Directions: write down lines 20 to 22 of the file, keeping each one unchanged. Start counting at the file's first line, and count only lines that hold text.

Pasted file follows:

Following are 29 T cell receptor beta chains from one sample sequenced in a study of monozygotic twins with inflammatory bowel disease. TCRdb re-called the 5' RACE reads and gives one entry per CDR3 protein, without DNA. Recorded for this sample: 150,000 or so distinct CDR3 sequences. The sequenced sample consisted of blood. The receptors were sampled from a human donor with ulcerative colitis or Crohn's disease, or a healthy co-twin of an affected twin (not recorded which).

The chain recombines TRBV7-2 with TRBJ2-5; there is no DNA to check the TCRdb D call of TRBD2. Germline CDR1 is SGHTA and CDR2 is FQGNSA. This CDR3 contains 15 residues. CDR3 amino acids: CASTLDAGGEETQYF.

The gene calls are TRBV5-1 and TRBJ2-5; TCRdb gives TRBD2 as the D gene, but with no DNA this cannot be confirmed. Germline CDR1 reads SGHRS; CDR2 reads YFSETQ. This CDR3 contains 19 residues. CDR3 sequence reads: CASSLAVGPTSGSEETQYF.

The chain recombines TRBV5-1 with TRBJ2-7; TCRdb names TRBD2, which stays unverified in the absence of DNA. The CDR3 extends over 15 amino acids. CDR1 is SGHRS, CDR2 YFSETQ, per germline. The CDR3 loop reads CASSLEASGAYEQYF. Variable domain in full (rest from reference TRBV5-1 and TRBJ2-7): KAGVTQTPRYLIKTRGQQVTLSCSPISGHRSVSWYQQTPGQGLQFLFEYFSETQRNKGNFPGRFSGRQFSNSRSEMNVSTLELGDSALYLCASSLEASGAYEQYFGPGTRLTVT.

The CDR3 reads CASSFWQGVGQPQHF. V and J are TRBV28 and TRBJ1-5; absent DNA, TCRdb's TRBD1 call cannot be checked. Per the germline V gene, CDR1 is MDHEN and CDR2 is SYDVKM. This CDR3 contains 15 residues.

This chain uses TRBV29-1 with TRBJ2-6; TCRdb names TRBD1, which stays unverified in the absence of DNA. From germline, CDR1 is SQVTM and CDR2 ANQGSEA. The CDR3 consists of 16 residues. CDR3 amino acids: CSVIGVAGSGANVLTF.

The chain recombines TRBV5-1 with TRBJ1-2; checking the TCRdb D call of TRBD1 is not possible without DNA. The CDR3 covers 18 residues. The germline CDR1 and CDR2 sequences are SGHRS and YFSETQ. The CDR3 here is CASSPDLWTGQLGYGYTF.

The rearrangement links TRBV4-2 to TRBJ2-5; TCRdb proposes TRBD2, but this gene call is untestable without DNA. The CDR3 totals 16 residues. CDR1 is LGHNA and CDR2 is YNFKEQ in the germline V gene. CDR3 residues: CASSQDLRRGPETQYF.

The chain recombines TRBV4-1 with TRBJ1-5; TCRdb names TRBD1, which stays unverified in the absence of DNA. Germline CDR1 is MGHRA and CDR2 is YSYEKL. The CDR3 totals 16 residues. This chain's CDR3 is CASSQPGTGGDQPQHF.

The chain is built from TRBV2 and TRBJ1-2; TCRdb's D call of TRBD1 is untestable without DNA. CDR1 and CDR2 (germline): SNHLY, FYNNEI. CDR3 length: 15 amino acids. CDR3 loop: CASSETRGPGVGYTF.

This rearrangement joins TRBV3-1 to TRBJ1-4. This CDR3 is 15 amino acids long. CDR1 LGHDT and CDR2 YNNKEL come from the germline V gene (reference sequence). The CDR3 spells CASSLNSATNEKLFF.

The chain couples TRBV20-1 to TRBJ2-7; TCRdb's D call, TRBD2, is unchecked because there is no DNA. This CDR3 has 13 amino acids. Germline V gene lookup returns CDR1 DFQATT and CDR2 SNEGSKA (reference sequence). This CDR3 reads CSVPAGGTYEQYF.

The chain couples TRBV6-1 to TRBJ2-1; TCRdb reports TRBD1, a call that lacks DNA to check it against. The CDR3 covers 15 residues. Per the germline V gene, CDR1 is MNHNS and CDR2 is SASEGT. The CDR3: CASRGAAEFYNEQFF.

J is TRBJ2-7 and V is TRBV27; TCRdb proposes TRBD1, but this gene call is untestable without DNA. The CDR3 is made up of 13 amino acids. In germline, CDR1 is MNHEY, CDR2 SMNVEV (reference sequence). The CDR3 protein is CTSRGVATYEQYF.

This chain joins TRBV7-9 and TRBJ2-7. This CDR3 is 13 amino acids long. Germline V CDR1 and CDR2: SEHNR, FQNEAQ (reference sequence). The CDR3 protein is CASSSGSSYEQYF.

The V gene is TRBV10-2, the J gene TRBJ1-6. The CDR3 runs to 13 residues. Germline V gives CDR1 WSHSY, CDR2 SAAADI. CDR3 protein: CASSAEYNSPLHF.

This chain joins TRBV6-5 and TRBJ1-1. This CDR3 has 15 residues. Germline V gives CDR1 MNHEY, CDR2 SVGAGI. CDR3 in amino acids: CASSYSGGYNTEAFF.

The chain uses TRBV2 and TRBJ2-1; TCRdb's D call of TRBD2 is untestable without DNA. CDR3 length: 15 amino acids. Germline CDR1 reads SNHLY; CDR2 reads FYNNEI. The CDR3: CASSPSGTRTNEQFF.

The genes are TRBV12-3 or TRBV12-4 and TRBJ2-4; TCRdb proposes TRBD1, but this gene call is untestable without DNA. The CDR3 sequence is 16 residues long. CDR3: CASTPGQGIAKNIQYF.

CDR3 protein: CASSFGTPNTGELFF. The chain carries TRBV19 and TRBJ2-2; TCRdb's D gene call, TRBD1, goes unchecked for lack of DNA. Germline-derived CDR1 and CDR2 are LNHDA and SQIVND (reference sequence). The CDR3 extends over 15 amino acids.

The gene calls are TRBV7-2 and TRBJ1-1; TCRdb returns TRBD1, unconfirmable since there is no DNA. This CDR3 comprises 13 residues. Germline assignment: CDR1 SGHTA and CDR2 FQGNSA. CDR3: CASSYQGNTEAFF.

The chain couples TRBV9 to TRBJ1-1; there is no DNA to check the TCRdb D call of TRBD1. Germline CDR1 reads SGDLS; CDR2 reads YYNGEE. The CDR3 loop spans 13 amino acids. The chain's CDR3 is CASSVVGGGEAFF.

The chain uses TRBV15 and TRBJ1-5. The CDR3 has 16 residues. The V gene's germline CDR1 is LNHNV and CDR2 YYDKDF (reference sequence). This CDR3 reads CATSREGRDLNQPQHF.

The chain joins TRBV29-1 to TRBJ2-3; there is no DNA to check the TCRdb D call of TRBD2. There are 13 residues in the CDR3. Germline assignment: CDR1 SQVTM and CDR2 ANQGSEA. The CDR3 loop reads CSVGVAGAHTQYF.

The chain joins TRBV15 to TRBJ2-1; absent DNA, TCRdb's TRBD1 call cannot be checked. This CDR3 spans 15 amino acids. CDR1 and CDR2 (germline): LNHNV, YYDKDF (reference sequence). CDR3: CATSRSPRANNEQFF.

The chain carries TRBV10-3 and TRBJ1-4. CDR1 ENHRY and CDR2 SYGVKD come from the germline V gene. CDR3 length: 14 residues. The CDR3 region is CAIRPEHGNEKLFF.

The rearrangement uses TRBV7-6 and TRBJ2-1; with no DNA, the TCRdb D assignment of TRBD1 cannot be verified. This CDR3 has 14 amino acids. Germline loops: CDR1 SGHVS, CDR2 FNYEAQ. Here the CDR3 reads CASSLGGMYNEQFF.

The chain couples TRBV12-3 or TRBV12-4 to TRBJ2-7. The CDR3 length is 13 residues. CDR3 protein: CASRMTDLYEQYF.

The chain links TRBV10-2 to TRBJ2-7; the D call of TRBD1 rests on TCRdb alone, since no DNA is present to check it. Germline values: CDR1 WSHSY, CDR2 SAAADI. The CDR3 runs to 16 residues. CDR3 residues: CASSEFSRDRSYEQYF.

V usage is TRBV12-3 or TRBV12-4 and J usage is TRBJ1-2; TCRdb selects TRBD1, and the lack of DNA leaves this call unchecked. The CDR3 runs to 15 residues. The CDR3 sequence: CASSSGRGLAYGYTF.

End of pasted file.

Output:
CDR3 protein: CASSFGTPNTGELFF. The chain carries TRBV19 and TRBJ2-2; TCRdb's D gene call, TRBD1, goes unchecked for lack of DNA. Germline-derived CDR1 and CDR2 are LNHDA and SQIVND (reference sequence). The CDR3 extends over 15 amino acids.

The gene calls are TRBV7-2 and TRBJ1-1; TCRdb returns TRBD1, unconfirmable since there is no DNA. This CDR3 comprises 13 residues. Germline assignment: CDR1 SGHTA and CDR2 FQGNSA. CDR3: CASSYQGNTEAFF.

The chain couples TRBV9 to TRBJ1-1; there is no DNA to check the TCRdb D call of TRBD1. Germline CDR1 reads SGDLS; CDR2 reads YYNGEE. The CDR3 loop spans 13 amino acids. The chain's CDR3 is CASSVVGGGEAFF.